East Lake nines reversed to boost drama

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ATLANTA – If history is any indication, the decision to reverse East Lake’s nines for this week’s Tour Championship will add another measure of excitement to the finale and FedEx Cup.

In previous years, players arrived at East Lake’s par-3 closing hole with few, if any, chances to either gain ground on the leader or stumble at the finish.

Last year, Jordan Spieth arrived at No. 18 on Sunday with a four-stroke lead and made a stress-free par to win both the finale and FedEx Cup. Billy Horschel won the event in 2014 in a similar fashion after arriving to the 72nd tee with a three-stroke lead.


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Officials hope that by reversing the nines and finishing on what has been the par-5 ninth hole there will be more of an opportunity for dramatic lead changes.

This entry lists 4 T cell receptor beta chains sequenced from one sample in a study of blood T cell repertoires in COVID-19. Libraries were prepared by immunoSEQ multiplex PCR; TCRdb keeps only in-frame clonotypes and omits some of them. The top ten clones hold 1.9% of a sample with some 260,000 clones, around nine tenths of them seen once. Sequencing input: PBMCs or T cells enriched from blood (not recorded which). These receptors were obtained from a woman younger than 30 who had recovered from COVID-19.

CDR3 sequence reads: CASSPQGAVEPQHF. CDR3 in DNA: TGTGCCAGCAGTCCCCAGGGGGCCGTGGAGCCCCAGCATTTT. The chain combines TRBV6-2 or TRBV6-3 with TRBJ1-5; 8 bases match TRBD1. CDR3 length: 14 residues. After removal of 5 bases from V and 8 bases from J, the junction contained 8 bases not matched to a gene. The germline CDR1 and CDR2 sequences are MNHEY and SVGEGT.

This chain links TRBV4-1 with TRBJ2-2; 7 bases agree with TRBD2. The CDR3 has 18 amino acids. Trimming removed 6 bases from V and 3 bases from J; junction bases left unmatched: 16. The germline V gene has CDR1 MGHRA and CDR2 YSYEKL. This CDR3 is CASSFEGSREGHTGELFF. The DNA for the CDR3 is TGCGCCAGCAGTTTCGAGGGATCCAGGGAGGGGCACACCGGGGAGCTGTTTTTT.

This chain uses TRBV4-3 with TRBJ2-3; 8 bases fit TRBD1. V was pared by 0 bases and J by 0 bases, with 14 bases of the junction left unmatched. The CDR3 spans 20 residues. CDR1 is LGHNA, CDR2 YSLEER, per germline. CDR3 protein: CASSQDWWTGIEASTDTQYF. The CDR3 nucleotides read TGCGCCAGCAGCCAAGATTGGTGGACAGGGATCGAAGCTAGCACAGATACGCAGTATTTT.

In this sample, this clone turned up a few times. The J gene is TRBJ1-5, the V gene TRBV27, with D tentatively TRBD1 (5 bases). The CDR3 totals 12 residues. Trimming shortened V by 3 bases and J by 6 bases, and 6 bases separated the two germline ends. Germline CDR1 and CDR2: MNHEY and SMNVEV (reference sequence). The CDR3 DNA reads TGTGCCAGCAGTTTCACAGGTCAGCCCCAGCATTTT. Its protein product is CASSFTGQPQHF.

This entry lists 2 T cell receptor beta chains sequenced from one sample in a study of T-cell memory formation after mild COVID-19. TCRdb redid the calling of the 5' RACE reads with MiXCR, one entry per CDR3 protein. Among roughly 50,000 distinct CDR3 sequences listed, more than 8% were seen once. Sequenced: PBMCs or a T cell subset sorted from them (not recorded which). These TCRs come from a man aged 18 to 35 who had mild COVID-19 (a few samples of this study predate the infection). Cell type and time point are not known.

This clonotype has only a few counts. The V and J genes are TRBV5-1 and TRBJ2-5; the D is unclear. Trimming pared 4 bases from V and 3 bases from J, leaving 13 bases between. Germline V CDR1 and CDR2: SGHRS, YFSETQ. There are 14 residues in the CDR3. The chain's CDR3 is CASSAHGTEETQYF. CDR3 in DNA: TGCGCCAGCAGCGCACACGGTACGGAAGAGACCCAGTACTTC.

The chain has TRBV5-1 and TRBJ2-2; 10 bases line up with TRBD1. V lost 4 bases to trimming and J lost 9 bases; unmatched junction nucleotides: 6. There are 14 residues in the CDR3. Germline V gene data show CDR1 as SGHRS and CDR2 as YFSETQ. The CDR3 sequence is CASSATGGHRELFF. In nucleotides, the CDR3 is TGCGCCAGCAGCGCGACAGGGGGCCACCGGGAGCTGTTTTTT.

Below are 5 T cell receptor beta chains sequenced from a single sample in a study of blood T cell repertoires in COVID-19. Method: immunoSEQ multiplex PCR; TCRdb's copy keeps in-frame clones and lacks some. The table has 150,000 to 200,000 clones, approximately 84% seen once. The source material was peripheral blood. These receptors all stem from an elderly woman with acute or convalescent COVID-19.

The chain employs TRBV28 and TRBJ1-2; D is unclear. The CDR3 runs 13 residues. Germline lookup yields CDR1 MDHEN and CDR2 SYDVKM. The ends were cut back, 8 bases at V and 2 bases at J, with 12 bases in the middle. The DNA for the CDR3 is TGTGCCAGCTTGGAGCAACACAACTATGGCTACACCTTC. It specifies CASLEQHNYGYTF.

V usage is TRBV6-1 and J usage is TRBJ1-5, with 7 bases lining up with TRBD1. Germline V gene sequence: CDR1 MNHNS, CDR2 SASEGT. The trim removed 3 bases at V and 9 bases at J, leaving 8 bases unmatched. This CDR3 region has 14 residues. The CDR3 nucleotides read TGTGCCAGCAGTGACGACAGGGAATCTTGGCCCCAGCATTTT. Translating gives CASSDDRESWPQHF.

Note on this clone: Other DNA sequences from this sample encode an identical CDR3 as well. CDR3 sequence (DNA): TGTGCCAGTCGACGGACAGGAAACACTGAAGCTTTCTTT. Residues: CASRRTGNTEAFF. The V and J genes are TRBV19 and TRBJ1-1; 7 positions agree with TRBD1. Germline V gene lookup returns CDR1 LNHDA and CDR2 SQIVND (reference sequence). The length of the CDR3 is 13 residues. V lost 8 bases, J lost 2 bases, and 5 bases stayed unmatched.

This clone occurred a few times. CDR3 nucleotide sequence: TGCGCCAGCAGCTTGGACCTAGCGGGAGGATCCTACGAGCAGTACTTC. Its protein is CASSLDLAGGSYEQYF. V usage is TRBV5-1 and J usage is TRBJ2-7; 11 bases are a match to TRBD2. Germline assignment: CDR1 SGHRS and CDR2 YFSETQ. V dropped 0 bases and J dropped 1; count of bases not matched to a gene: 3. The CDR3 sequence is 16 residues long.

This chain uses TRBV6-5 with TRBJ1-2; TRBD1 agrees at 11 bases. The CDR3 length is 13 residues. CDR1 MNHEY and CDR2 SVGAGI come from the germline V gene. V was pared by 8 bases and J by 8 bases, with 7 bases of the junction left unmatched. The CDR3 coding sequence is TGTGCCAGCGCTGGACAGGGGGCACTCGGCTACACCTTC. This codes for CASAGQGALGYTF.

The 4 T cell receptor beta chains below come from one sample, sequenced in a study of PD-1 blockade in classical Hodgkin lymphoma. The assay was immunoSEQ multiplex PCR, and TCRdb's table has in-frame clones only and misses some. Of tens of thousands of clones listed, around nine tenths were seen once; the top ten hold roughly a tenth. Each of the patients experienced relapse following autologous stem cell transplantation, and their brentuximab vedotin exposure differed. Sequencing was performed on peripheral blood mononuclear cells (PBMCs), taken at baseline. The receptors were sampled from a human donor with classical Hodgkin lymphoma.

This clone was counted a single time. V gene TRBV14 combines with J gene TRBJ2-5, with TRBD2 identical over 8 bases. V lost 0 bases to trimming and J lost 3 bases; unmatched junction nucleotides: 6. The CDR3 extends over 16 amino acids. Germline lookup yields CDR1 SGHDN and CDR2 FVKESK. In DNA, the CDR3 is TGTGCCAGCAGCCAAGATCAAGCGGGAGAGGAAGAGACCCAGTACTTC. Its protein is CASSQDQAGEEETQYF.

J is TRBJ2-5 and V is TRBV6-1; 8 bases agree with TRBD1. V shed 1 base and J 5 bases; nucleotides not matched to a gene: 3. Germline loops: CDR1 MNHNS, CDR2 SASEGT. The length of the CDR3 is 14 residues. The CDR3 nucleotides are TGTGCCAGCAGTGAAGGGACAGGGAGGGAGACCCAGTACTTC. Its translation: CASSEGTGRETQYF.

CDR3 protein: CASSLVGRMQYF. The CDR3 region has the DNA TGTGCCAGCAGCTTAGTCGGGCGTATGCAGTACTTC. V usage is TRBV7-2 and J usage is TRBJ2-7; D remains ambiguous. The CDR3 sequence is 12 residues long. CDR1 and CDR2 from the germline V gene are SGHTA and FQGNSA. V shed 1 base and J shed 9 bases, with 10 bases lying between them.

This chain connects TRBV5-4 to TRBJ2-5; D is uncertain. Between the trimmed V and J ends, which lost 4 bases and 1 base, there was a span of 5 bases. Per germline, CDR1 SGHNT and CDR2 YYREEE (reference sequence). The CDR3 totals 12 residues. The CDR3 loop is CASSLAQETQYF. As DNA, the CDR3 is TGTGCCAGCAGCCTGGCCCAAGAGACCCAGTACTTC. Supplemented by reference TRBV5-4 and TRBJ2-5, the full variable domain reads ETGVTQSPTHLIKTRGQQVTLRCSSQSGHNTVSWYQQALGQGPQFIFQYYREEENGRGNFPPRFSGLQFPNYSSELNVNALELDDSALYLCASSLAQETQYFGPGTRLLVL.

“I like the idea of going for it, trying to put it on that left center of the green, but if you can't quite get it to the green or on the green, there's always a place to leave it that's an easier birdie chance than a full wedge,” Spieth said.

The new 18th hole, which can be played at 600 yards but probably won’t measure that long this week, has historically been among the course’s easier birdie chances, and Nos. 16 and 17 both gave up more birdies than bogeys last year.

In 2015, Nos. 7, 8 and 9 were the 13th, 10th and 16th toughest holes and played to a combined .188 under par; compared to Nos. 16, 17 and 18, which ranked as the sixth, fourth and fifth most difficult holes last year, respectively, and played nearly a half stroke (.402) over par.

“Obviously, I love the old 18,” said Brandt Snedeker, who won the 2012 Tour Championship. “To be honest, guys are all excited about it because we know we've got a chance come Sunday afternoon. Even from four back, we have a legitimate chance of winning the tournament.”